Space cof­fee

Ital­ians, boldly go­ing to the fi­nal fron­tier, help NASA solve a mis­sion-crit­i­cal prob­lem

Bloomberg Businessweek (Europe) - - FRONT PAGE -

Just over a year ago, aboard the In­ter­na­tional Space Sta­tion 200 miles above earth, Ital­ian as­tro­naut Sa­man­tha Cristo­fore­tti slid a plas­tic cap­sule into a ma­chine about the size and shape of a home safe. She opened a small plex­i­glass door, at­tached a pouch of water to an in­take valve, and snapped on a smaller, empty plas­tic bag. Then she closed the door, turned the ma­chine on, and waited for her es­presso.

We long ago solved the prob­lem of mak­ing cof­fee on earth. But build­ing an es­presso ma­chine for the space sta­tion turned out to be a much big­ger chal­lenge than the Ital­ian en­gi­neer­ing firm Ar­gotec ex­pected when it took on the project. A team of 11 en­gi­neers—7 of them work­ing full time—spent a year and a half com­ing up with a brew­ing process that could work in mi­cro­grav­ity and meet NASA’s rig­or­ous safety stan­dards. “I don’t think any of us re­al­ized that ev­ery com­po­nent would have to be mod­i­fied,” says Joshua Hall, an en­gi­neer who worked on the project, named ISS­presso.

To make es­presso, you have to force al­most-boil­ing water through finely ground cof­fee beans. In a typ­i­cal pot placed on your home stove, the water at the bot­tom be­comes less dense, cre­at­ing con­vec­tion cur­rents that mix the heat into the rest of the con­tainer. When the water boils, steam pushes into the air above. But hot water be­haves dif­fer­ently in near-zero grav­ity; it doesn’t rise. Even as it turns to steam, it stays put, close to the heat­ing el­e­ment. The re­sult is a su­per­heated, and dangerous, bub­ble of va­por sus­pended in a ball of water. Ar­gotec’s so­lu­tion was to run the water through thin steel pipes to en­sure that it never builds up bub­bles of heat.

But that didn’t solve the pres­sure prob­lem. NASA views any­thing greater than 60 pounds per square inch of pres­sure as a safety con­cern, and brew­ing es­presso re­quires at least twice that. To min­i­mize the dan­ger of a blowout, the en­gi­neers re­placed the tra­di­tional ro­tary pump with a plunger—like in a sy­ringe—driven by an elec­tric mo­tor with just enough power to do the job, and no more. Leaks were an­other chal­lenge. In mi­cro­grav­ity, water doesn’t pool; it floats away. So ev­ery piece of pip­ing was fit­ted with re­lease valves that flush into the ma­chine’s cen­tral cham­ber, which can then be mopped with a towel. The en­gi­neers also de­signed a mech­a­nism to blow air through the cap­sule into the cof­fee “cup”—a zip-lock bag—clear­ing out liq­uid that could oth­er­wise drift around the cabin.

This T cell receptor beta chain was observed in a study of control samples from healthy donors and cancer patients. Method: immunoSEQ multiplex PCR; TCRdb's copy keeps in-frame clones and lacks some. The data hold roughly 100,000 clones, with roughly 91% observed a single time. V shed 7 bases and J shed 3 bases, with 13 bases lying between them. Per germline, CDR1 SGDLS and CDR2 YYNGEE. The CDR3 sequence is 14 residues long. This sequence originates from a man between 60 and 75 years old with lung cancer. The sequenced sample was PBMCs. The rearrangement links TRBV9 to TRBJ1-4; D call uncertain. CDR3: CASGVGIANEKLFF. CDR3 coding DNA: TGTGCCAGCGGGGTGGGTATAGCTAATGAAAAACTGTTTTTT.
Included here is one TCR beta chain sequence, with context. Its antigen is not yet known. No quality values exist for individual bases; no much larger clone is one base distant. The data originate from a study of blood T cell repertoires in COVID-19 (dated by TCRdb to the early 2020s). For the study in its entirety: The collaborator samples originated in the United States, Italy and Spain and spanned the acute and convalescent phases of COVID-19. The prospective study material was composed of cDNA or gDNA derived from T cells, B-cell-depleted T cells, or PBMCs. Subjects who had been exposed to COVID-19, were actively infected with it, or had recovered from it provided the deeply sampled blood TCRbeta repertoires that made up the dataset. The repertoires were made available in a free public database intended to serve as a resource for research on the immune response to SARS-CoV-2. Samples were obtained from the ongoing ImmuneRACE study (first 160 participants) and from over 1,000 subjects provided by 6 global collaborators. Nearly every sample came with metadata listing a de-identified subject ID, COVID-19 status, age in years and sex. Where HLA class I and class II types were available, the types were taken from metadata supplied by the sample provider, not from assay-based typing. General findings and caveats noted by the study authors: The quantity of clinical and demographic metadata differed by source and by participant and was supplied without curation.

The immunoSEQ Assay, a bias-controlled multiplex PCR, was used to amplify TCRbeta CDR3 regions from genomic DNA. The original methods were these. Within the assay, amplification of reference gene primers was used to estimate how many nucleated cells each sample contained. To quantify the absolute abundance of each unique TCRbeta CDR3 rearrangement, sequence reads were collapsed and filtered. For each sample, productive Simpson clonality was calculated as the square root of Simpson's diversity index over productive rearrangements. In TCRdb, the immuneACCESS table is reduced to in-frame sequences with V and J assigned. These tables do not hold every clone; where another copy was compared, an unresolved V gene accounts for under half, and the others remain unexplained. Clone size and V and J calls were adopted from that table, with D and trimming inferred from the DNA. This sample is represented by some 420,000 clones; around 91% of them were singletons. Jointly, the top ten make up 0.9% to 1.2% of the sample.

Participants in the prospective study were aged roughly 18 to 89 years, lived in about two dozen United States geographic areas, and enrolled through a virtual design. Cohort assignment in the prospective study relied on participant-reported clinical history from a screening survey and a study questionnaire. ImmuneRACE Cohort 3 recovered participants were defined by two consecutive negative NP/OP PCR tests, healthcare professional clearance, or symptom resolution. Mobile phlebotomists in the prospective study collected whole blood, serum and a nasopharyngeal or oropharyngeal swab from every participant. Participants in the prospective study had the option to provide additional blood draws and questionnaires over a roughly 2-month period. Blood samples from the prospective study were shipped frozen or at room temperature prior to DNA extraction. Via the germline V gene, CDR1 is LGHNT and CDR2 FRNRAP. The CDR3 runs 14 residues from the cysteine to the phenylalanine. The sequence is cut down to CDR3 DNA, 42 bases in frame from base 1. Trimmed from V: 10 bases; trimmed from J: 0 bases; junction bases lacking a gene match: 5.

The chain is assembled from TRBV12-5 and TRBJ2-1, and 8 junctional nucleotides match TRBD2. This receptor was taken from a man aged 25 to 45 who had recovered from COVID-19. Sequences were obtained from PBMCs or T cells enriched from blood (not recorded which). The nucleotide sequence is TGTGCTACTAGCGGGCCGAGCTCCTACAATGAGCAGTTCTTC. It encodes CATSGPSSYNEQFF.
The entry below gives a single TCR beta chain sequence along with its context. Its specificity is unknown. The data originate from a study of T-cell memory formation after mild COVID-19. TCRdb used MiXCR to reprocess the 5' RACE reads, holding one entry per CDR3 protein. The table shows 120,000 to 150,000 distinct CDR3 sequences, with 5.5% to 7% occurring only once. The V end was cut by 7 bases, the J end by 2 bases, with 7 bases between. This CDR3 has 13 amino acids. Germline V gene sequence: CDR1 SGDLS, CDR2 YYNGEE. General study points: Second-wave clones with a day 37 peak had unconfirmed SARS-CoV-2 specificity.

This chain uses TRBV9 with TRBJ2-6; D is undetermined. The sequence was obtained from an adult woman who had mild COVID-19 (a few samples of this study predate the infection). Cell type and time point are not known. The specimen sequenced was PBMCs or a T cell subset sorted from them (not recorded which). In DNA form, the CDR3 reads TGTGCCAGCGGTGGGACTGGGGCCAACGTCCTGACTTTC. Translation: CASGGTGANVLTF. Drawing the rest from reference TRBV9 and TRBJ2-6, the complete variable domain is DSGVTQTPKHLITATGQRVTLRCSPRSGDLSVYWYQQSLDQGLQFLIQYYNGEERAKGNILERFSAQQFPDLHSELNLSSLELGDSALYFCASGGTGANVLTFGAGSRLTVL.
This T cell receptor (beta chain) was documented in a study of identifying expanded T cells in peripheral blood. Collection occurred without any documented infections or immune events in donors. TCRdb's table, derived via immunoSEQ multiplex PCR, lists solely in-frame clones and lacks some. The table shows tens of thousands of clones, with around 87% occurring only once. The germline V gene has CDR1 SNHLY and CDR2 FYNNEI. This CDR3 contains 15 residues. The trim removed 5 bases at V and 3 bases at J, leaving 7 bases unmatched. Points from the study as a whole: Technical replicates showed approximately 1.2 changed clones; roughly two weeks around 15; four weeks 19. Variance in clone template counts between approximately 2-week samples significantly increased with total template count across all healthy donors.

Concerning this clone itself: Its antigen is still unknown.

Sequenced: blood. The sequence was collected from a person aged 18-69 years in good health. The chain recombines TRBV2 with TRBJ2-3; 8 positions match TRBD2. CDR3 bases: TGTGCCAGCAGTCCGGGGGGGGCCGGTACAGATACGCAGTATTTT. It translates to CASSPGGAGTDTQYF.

The beans needed no reengi­neer­ing. Lavazza, the Ital­ian cof­fee com­pany that led fund­ing for the project, chose a blend of Ara­bica del­i­cate enough for the Amer­i­can palate but roasted to pro­duce the strong es­presso that Ital­ians pre­fer. The cap­sule, how­ever, had to be rethought and made from a ma­te­rial that wouldn’t give off toxic fumes if it caught fire.

Like other space technology, the project could have earthly ap­pli­ca­tions. Ar­gotec and Lavazza have filed two patents: for an air jet that could save water at home and for the metal plunger that ejects the cap­sule in zero grav­ity, which could be re­pur­posed in a wall-mounted es­presso ma­chine.

Space cof­fee may sound like a fri­vol­ity. But like mu­sic, phone calls to fam­ily, and other com­forts of home, it can con­trib­ute to the psy­cho­log­i­cal well-be­ing of crew mem­bers in cramped, stress­ful con­di­tions—and a crew’s well-be­ing will only be­come more im­por­tant as NASA ex­plores the pos­si­bil­ity of a manned mis­sion to Mars. “If some­thing as mi­nor as a good, tasty cup of cof­fee can pre­vent as­tro­nauts from feel­ing alien­ated, iso­lated, or burned out, there’s just no ex­cuse for not al­low­ing that to be present,” says Gary Beven, chief of aero­space psy­chi­a­try at NASA’s John­son Space Cen­ter in Hous­ton.

Judg­ing by Cristo­fore­tti’s re­ac­tion, the project has been a suc­cess. Af­ter her first sip from the zip-lock bag, she flashed the cam­era a smile and a quick thumbs-up. Then she squeezed out a mar­ble-size bub­ble of es­presso and gen­tly floated for­ward to catch it in her mouth. <BW>

The ISS­presso, made by Ar­gotec, an Ital­ian en­gi­neer­ing firm

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